Climate Compass Blog
The Intergovernmental Panel on Climate Change (IPCC) released a “special report” (that’s what they call topical reports they publish in between their better known comprehensive assessments) today that is worth a close look for anyone who wants to start getting ready for a future with weirder and often harsher weather.
About a year ago I published an opinion editorial taking the Intergovernmental Panel on Climate Change (IPCC) to task for neglecting risk-based information to help decision makers cope with inevitable uncertainties about the future impacts of climate change:
Since uncertainty is endemic to the future, when the second IPCC assessment concluded in 1995 that ‘The balance of evidence suggests a discernable human influence on the global climate’, the IPCC should have reconvened around the risk implications of this probable human influence. Instead, it redoubled its effort to reduce physical science uncertainties [which will not be resolved before action is required].
For those of you who came to our website today expecting to find information and resources from the Pew Center on Global Climate Change, please don’t click away. Today we announced an exciting transition. We are now C2ES — the Center for Climate and Energy Solutions. In addition to changing our name, we’ve refreshed our mission and strategic approach, updated our website, and made other changes to ensure that we can continue to craft real solutions to the energy and climate challenges we face today.
Yes, a great deal has changed in the last 24 hours. But what hasn’t changed is the need for straight talk, common sense and common ground. Today’s climate and energy issues present us with real challenges — and real opportunities as well. This is about protecting the environment, our communities and our economy. And it is about building the foundation for a prosperous and sustainable future.
This blog post is co-authored by Engelina Jaspers, Vice President, Sustainability at HP
How can we address climate change and achieve robust economic growth? Innovation in low-carbon technologies is critical, and businesses are the engines of innovation. With this in mind, we—the C2ES and HP—set out to explore how leading companies successfully execute low-carbon innovation strategies, with the aim of sharing lessons learned. Today we release the key findings in a new report, The Business of Innovating: Bringing Low-Carbon Solutions to Market, which will also be the focus of a conference in Atlanta on October 25-26.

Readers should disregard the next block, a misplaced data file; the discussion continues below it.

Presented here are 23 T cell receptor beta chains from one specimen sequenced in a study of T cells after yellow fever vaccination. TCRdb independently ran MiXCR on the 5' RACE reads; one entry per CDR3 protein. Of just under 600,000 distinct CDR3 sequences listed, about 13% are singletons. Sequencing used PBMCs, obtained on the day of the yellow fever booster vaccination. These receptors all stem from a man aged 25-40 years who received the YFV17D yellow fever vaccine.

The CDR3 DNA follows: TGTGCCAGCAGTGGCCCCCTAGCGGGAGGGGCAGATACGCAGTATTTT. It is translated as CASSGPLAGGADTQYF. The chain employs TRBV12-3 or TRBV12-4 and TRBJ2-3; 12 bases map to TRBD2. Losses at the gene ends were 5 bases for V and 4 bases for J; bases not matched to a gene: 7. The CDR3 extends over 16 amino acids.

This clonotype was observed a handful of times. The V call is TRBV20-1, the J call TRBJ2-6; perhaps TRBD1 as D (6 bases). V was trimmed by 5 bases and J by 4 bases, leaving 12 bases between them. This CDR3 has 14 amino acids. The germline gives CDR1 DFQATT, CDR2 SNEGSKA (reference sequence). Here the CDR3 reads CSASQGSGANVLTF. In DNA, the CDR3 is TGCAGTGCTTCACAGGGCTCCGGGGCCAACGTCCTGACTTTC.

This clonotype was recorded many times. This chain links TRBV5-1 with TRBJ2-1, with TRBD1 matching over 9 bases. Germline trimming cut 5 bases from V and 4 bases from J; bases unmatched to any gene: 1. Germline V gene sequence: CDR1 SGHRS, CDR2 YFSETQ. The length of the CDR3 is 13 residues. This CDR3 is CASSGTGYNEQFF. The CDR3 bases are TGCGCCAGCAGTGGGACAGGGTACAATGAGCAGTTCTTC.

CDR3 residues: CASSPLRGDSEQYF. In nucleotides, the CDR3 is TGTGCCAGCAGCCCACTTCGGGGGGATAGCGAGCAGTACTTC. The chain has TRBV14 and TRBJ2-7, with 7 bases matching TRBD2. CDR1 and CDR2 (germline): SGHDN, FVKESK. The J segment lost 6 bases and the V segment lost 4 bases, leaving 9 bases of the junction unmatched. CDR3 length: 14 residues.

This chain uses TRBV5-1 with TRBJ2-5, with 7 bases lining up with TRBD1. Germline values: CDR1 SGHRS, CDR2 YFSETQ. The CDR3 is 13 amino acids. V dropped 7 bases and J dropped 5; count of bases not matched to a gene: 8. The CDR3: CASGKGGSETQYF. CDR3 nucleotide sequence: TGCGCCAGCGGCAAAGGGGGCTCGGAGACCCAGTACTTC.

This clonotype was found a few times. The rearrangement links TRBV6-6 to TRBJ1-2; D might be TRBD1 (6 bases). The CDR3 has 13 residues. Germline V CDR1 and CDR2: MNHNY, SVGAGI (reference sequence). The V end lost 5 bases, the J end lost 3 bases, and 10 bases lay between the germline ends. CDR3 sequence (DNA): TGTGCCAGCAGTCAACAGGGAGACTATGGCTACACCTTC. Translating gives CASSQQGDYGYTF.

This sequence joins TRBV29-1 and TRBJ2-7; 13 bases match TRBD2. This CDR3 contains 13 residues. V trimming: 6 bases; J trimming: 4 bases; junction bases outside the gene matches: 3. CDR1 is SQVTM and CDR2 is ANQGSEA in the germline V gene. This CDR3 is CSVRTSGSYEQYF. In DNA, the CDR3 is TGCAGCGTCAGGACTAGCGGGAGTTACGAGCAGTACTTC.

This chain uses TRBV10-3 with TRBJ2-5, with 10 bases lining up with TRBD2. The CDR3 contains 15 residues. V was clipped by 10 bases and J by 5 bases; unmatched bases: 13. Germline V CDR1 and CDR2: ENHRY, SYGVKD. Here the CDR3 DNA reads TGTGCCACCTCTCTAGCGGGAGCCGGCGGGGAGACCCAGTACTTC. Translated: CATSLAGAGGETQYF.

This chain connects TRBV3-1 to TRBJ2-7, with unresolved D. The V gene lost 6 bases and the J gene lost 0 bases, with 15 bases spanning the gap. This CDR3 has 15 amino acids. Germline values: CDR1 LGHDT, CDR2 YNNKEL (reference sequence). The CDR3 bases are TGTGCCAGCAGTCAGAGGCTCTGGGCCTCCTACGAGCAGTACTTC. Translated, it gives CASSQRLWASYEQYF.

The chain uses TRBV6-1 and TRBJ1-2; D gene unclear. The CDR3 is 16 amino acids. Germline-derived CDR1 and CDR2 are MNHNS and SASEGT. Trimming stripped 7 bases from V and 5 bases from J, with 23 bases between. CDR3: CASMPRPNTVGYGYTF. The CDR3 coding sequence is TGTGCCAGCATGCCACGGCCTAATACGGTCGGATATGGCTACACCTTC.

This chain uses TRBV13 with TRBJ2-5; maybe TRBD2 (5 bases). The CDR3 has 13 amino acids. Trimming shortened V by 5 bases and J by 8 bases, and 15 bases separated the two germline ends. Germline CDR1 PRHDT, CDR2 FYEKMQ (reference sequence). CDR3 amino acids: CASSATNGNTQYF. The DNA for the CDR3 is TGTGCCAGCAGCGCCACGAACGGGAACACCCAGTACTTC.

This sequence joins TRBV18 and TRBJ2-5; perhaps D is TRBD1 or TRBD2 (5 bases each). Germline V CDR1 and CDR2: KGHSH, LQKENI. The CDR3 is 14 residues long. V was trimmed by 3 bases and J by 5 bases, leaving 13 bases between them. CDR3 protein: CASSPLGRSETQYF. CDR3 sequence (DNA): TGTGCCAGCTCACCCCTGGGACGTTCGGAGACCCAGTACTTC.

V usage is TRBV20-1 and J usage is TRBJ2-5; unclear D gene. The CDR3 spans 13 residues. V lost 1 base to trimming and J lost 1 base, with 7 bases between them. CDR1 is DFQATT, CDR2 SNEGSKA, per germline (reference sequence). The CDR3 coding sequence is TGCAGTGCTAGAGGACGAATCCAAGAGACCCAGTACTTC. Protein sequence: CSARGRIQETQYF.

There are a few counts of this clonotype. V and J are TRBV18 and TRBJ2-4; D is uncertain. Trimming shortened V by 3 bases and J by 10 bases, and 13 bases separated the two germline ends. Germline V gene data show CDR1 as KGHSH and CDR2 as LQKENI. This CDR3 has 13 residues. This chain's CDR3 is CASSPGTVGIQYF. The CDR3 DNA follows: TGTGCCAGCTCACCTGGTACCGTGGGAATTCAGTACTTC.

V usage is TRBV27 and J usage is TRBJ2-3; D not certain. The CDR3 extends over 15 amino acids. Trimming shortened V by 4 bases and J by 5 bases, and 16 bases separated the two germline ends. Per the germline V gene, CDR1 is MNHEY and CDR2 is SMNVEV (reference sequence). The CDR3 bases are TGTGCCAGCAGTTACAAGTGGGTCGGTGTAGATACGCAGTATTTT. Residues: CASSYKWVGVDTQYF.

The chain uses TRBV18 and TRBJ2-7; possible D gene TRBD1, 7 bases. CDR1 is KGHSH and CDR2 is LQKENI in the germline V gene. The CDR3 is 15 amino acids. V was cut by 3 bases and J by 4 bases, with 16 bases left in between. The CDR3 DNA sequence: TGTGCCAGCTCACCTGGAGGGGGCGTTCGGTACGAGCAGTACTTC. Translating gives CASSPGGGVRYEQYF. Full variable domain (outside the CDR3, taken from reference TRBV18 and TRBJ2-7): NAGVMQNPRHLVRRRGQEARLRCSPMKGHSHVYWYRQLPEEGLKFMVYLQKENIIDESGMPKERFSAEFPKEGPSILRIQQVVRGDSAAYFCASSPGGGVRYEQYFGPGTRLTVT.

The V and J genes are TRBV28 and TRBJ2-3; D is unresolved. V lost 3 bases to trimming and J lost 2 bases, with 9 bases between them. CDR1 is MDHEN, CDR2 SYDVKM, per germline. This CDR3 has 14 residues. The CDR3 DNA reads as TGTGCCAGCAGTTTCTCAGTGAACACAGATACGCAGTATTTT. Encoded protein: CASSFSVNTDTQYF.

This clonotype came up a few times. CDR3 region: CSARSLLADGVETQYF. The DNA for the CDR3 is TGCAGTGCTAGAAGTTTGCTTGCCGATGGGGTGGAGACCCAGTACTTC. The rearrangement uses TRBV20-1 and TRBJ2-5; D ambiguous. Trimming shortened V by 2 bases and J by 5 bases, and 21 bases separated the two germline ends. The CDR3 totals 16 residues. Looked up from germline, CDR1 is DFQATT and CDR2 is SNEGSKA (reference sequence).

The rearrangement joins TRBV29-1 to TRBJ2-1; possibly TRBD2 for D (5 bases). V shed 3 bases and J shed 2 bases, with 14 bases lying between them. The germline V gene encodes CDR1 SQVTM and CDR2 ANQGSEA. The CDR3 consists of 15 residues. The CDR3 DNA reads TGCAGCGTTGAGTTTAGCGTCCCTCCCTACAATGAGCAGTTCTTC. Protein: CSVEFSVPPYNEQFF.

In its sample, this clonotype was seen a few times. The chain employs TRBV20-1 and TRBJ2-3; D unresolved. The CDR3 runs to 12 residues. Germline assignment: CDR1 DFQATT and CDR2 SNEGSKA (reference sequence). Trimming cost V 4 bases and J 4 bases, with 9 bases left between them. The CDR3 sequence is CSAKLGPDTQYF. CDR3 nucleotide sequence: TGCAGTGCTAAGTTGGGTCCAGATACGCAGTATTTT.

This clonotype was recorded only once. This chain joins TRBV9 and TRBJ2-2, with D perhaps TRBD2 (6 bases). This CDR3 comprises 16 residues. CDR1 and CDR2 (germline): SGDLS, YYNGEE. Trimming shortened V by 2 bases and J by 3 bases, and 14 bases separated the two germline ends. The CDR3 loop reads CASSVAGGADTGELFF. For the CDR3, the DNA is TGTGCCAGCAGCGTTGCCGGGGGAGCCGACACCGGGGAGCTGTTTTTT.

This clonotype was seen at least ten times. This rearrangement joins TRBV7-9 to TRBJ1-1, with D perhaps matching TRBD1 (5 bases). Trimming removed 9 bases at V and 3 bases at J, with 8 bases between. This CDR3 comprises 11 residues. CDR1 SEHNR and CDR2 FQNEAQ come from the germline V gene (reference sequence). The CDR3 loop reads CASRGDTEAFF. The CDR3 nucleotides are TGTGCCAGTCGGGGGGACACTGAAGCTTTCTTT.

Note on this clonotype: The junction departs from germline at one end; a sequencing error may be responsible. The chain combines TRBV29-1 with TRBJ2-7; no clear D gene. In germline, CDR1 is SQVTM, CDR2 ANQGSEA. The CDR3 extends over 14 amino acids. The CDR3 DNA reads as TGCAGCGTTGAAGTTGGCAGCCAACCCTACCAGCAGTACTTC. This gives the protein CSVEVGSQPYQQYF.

Our partnership leveraged the insights and expertise of C2ES staff, members of the Center’s Business Environmental Leadership Council (BELC), and HP’s commitment to applying innovative technologies and approaches to environmental challenges. The report’s author, Andrew Hargadon, Professor at University of California, Davis’ Graduate School of Management, studied the BELC members and other leading companies, including an in-depth study of eight low-carbon solutions from HP and three other companies: Alstom, Daimler and Johnson Controls. The report outlines the barriers particular to low-carbon innovation efforts and provides a set of seven practical lessons for companies.
This blog is co-written by Jay Gulledge
Recently, President Obama quipped about GOP presidential candidate and Texas governor Rick Perry: “You’ve got a governor whose state is on fire denying climate change.” While this type of election jousting risks further politicizing an issue that should be totally non-partisan, it raises a legitimate question: Is climate change increasing the risk of drought and wildfires in Texas?
Over the past few weeks, college students have been shedding light on the future of solar energy on the National Mall in Washington, D.C. Out of 19 teams from around the globe and 10 energy performance and livability contests, one overall winner emerged at the recently held U.S. Department of Energy 2011 Solar Decathlon. The winning WaterShed home design, built by students from the University of Maryland, was inspired by the Chesapeake Bay ecosystem. The house included a 9.2 kilowatt rooftop solar array and prominently featured storm water management and recycling components, such as a butterfly roof and pollution filtration.